What about the radiological consequences for the environment? Obviously, the clean-up at the site and surrounding area will continue for many years and cost many millions of dollars. Despite this, many of the 100,000 people evacuated from the region have now returned home, or are able to do so. But in terms of damage to the local ecology, there is none. Around 250 million gallons of contaminated water is being stored at the site, but TEPCO (formerly Fukushima’s operator) is filtering out the radioactive particles — and the rest can then be safely released into the ocean, where any remaining radioactivity will blend harmlessly into the background radiation of the Pacific.
So if Fukushima caused no lasting physical damage to either people or the environment — especially in comparison to a tsunami that killed thousands — why should we class it as a disaster at all? I would argue because of its indirect effects, all of which one might just as validly state are instead the result of human psychology — and, more specifically, an irrational fear of radiation and nuclear technology.
Take the evacuation, for example. Over 2,200 people have now died as a result of being evacuated from the vicinity of the power plant. Many of these people were elderly or infirm, and died as a direct result of the stress of the evacuation itself — about 90% of deaths were for people above 66 years of age. But over the 10 years since, many more of those displaced have tragically taken their own lives as a result of the ongoing stress, trauma and depression caused by their plight, and poor mental health among those evacuees that are still displaced is an ongoing problem.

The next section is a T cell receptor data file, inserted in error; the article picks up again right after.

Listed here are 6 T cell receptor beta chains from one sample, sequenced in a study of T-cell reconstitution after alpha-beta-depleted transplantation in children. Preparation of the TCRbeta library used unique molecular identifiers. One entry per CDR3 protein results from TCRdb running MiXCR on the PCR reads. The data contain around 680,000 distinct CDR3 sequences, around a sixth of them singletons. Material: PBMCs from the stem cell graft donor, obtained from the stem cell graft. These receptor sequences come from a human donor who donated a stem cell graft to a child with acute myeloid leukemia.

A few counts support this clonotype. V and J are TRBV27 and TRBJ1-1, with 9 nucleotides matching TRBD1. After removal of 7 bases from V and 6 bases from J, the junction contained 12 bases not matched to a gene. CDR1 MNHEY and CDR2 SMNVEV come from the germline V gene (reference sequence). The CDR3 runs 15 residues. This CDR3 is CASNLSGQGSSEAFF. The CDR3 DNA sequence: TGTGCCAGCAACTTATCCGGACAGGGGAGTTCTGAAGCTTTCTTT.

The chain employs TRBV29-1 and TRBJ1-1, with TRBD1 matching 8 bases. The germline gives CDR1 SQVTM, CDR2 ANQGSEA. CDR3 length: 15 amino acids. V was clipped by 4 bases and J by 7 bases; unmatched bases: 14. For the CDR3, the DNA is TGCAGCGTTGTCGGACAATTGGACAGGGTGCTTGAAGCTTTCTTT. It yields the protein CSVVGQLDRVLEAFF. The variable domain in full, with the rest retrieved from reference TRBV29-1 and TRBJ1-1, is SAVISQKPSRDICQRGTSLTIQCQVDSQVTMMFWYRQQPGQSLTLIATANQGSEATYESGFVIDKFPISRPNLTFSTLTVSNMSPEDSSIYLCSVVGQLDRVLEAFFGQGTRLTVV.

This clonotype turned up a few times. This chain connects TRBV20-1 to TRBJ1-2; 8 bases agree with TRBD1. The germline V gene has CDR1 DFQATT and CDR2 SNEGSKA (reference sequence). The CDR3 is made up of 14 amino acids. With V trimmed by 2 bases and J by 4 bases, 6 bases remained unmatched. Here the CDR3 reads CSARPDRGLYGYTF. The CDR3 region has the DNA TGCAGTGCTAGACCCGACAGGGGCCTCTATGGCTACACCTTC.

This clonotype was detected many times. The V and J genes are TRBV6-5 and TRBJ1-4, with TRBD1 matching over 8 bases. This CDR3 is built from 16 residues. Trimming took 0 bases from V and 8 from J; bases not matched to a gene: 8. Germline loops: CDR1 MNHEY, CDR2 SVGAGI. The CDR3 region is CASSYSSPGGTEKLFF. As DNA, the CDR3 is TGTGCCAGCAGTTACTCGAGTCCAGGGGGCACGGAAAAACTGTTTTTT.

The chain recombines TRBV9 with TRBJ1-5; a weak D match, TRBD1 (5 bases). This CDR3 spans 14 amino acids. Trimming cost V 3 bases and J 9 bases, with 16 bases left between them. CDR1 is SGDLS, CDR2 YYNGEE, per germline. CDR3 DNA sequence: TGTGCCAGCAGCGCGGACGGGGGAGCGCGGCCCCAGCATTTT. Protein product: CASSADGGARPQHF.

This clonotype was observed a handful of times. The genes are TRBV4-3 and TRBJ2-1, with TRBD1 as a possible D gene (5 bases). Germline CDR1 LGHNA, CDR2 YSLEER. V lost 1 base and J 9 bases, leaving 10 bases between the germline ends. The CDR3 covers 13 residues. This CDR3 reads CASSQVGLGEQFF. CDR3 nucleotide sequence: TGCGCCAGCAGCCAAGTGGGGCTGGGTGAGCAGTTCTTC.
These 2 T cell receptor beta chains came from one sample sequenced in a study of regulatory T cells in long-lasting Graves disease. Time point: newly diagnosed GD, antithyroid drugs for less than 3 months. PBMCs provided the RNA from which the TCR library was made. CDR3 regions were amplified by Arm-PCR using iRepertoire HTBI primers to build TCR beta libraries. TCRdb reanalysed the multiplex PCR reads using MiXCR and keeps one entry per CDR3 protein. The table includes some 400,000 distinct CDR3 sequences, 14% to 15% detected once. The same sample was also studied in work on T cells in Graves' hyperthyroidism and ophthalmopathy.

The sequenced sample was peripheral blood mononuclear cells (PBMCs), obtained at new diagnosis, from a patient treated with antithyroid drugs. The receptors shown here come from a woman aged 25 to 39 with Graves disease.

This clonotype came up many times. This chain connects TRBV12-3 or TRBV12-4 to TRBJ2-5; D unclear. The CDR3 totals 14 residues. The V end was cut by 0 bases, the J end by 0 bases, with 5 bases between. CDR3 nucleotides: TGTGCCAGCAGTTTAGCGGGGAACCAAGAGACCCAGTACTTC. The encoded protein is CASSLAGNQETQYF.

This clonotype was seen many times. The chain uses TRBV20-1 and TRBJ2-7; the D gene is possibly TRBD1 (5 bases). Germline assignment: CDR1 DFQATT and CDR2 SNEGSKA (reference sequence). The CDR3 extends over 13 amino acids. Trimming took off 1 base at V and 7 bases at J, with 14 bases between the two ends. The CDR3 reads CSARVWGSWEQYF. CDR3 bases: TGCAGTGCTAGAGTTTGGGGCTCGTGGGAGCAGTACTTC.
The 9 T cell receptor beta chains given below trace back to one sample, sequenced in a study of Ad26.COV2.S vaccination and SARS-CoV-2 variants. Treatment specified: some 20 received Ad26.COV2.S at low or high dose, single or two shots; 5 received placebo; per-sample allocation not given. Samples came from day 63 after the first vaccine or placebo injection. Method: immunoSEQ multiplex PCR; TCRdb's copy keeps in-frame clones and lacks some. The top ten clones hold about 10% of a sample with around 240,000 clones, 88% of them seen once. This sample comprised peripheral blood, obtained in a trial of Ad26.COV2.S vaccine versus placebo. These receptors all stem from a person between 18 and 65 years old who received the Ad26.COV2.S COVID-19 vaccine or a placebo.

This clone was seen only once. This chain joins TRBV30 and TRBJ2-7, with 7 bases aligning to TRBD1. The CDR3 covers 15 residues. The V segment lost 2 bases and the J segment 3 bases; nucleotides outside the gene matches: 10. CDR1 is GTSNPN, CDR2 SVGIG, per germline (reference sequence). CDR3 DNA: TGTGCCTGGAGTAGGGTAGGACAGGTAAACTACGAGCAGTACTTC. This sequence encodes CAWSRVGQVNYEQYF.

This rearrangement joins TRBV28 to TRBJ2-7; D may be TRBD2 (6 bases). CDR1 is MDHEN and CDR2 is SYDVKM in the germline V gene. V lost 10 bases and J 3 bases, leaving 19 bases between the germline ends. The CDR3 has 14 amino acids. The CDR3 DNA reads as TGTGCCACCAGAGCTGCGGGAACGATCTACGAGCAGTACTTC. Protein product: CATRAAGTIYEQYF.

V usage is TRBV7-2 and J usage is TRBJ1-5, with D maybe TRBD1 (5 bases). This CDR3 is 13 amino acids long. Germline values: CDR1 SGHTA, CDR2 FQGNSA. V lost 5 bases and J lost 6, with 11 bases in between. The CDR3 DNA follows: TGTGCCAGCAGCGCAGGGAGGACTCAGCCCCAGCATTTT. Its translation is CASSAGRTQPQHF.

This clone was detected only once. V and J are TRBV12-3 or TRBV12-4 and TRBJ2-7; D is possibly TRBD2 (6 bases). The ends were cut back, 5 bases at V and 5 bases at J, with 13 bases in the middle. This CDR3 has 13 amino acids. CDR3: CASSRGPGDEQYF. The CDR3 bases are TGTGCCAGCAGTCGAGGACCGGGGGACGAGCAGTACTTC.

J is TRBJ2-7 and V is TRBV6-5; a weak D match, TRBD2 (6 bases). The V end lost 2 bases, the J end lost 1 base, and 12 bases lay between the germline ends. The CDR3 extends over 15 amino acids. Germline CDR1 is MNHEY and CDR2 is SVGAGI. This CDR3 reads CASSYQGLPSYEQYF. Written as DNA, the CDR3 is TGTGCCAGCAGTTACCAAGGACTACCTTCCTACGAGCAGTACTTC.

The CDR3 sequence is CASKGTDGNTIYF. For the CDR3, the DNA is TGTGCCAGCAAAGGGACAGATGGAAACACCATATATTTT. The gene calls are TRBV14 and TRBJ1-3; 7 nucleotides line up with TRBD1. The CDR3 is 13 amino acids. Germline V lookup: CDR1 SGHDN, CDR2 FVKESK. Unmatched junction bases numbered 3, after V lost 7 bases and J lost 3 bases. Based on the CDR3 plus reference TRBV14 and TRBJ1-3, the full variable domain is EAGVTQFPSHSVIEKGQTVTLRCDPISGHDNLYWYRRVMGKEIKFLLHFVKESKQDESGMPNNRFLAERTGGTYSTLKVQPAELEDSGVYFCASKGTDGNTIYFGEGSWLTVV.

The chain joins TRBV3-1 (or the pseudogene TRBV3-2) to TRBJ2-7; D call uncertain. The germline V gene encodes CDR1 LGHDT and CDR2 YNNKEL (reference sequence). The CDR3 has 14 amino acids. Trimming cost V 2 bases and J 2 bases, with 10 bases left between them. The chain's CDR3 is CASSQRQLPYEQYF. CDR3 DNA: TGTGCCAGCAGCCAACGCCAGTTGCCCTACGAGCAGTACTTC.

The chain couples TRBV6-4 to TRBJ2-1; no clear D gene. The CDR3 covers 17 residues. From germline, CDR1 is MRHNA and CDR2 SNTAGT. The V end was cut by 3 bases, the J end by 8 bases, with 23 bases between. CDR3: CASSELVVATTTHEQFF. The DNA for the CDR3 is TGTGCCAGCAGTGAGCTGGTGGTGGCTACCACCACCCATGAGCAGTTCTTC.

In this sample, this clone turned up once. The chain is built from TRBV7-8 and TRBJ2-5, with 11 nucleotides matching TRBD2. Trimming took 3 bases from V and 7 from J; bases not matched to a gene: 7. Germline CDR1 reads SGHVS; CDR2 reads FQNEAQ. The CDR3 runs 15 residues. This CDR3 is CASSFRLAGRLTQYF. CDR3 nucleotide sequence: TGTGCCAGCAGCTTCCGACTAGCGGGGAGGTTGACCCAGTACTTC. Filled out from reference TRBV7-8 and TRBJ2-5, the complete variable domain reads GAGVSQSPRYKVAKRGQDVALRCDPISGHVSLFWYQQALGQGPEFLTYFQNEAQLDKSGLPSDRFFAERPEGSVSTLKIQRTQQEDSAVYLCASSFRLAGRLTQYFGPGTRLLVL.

This is an identical pattern to that seen at Chernobyl — the psychological impact caused by a ‘victim mentality’, coupled with fear and anxiety over radiation, results in poor mental health and related effects such as alcoholism. These are far more dangerous public health crises than any effect of radiation. As before, the fear of radiation is more dangerous than radiation itself.
But it gets even worse — research conducted by Professor Philip Thomas of the University of Bristol in collaboration with other experts as part of the Management of Nuclear Risk Issues: Environmental, Financial and Safety (NREFS) project shows that, for the most part, the evacuation was entirely unnecessary.
The research, published in the journal Process Safety and Environmental Protection in December 2017, uses a rigorous and objective measure called the ‘J-value’ to assess the likely outcomes of a given course of action such as evacuation, as opposed to other measures such as staying put. The analysis showed that almost no one should have been moved at all from the area around Fukushima Daichi; the evacuation caused a greater loss of average life expectancy than if everyone had stayed in the area. In fact, simply living in London poses a greater risk to life expectancy thanks to the city’s excessive air pollution (a fact to which I, a Hackney resident, can readily attest).
In short: the evacuation did more harm than good. But the bad news doesn’t stop there.
No nuclear means more fossil fuels